In my forthcoming study of Jimmy Carter and Ronald Reagan, tentatively titled “The Disciple and The Alchemist,” I wrote about Reagan that,
He was a transcendent optimist—a spokesman-as-leader—who employed alchemy and soaring rhetoric to obviate contradictions. He stood, as appropriate at any given time, near either Democratic or Republican mirrors to reflect and project his appeal through a libertarian prism, matching the prevailing mood of the electorate. From the threat of communism, to fatigue of government intervention, to the embrace of an evil enemy, he knew how to change the angle of the camera and strike an appealing pose for his audience.
As I observe the improbable candidacy of Donald Trump for president today, I cannot help but hear echoes of Reagan’s appeal and alchemic modality. And, the electorate seems to be just as depressed (or angry) today as it was in the latter stages of the Carter presidency.
The comparisons are eerie. While Reagan espoused the “Gospel of Prosperity,” Trump promotes what David Brooks of The New York Times has labeled a “Gospel of Success.” Meanwhile, Obama speaks of self-restraint and sacrifice the same way Carter spewed jeremiads of sacrifice-based redemption. Like Reagan, Trump also believes in American exceptionalism based on overt power, projected for the benefit of Americans first. Notwithstanding missteps, like Vietnam before Reagan, and Iraq/Afghanistan before Trump, for Trump Americans remain the chosen people in a chosen land, the new Israel. Meanwhile, Obama, like Carter, tries to re-identify America as a force for moral good, waging humanitarian wars (Libya) and preferring cooperation to competition. I can’t remember ever hearing Trump (or Reagan) utter the word ‘cooperation’. Reagan’s Hollywood-styled past and Trump’s New York/Atlantic City slick-shtick (and multiple marriages) also place them in stark contrast to the Obama/Carter image of up-from-nothing populist purity. Furthermore, I can easily see Trump reeling in the Religious Right the same way Reagan did with his “I know you can’t endorse me … but I can endorse you”; especially with either Palin or Huckabee at the bottom half of the ticket.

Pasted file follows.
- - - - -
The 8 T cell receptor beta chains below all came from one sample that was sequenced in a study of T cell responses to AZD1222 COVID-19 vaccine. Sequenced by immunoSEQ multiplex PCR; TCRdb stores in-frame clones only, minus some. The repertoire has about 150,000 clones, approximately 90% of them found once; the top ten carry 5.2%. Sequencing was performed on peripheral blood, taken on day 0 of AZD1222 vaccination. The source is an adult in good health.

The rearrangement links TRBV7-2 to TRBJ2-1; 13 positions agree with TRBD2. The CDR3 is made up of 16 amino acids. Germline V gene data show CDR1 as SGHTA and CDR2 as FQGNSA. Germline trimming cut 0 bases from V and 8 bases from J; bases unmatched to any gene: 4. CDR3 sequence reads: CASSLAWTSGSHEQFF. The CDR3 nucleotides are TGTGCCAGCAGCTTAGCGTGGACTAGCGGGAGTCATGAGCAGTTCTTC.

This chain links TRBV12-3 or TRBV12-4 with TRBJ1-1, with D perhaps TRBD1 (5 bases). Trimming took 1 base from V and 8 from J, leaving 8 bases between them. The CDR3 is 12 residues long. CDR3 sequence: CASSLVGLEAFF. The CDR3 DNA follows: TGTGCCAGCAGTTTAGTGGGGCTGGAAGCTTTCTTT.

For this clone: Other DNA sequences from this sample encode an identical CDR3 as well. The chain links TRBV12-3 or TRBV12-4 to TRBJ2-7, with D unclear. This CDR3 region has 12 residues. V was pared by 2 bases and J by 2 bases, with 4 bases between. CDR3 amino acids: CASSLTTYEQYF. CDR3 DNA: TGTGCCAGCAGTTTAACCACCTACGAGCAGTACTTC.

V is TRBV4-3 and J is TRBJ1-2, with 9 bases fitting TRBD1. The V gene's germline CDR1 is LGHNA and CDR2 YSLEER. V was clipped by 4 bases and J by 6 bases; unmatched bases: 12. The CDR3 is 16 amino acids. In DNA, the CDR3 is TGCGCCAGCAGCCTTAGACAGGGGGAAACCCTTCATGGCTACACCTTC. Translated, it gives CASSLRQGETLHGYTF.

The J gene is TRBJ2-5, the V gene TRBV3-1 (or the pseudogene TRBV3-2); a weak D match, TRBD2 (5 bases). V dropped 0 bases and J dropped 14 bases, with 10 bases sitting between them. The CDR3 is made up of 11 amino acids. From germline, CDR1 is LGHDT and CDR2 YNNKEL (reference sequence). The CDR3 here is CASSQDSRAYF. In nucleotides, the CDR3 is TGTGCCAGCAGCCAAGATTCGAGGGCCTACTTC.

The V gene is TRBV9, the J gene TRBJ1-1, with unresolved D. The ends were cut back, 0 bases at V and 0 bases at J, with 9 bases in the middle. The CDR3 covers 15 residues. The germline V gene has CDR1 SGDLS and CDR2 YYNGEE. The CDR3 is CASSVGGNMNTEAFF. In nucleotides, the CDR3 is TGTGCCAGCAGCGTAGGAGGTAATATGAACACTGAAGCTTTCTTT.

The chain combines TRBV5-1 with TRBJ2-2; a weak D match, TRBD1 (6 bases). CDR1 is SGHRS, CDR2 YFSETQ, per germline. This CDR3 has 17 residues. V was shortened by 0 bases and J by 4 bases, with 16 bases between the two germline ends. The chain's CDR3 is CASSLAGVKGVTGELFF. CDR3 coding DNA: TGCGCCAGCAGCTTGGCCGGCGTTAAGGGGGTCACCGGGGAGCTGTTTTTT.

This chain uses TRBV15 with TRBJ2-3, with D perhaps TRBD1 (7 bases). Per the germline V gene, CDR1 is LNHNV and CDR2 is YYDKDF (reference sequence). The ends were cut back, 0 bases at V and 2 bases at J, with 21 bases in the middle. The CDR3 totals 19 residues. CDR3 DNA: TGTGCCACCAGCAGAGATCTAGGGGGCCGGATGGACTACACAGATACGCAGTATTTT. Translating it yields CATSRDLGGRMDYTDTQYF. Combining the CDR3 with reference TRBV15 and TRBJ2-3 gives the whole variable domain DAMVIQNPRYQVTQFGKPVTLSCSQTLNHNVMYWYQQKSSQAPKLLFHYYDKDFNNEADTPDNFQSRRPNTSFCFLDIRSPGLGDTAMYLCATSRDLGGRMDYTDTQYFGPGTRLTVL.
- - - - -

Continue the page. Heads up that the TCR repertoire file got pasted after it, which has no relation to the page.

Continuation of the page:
Trump has also taken a page out of Reagan’s early campaign playbook in his attempt to de-legitimize the President. Reagan questioned Carter’s strength, patriotism, and decisiveness, while Trump has pounded the birther issue with the conviction of a Klansman. Trump will easily get the angry white vote, and if he can co-opt the Religious Right (now Christian nationalists) with whitebread exceptionalism, he’s halfway there. Trump’s next target will be to add the other half—fiscal conservatives—to his electoral coalition. He’ll question Obama’s fiscal toughness in the face of huge deficits and the recent S&P outlook downgrade on US securities. Trumps own fiscal follies will no doubt be recast as the scars of experience in a Hobbesian world. He will ask the Reagan question: “Are you better off today than you were four years ago?” and will couple it with “Who would you rather have at the negotiating table, a nice guy, or a winner?” He might even say to Obama: “You’re fired!”
Reagan’s appeal resided in its simplicity; he pulled on American’s sense of patriotism and desire to “stand tall” again. He re-imagined America’s special destiny as a “shining city on a hill.” In a complex world full of nuance and strange alliances—one that calls for an Obamaesque mind and demeanor—Americans may decide they’d just like to feel good again. They may prefer illusion to reality. If they do, Trump’s orangish hair (like Reagan’s) won’t matter. Some say Trump’s anger will do him in; this may prove to be wishful thinking by Obama supporters. After all, aren’t we all angry? Trump should summon his inner Reagan, and Obama better not make the same mistake Carter’s advisors did when they hoped they would face Reagan on election day.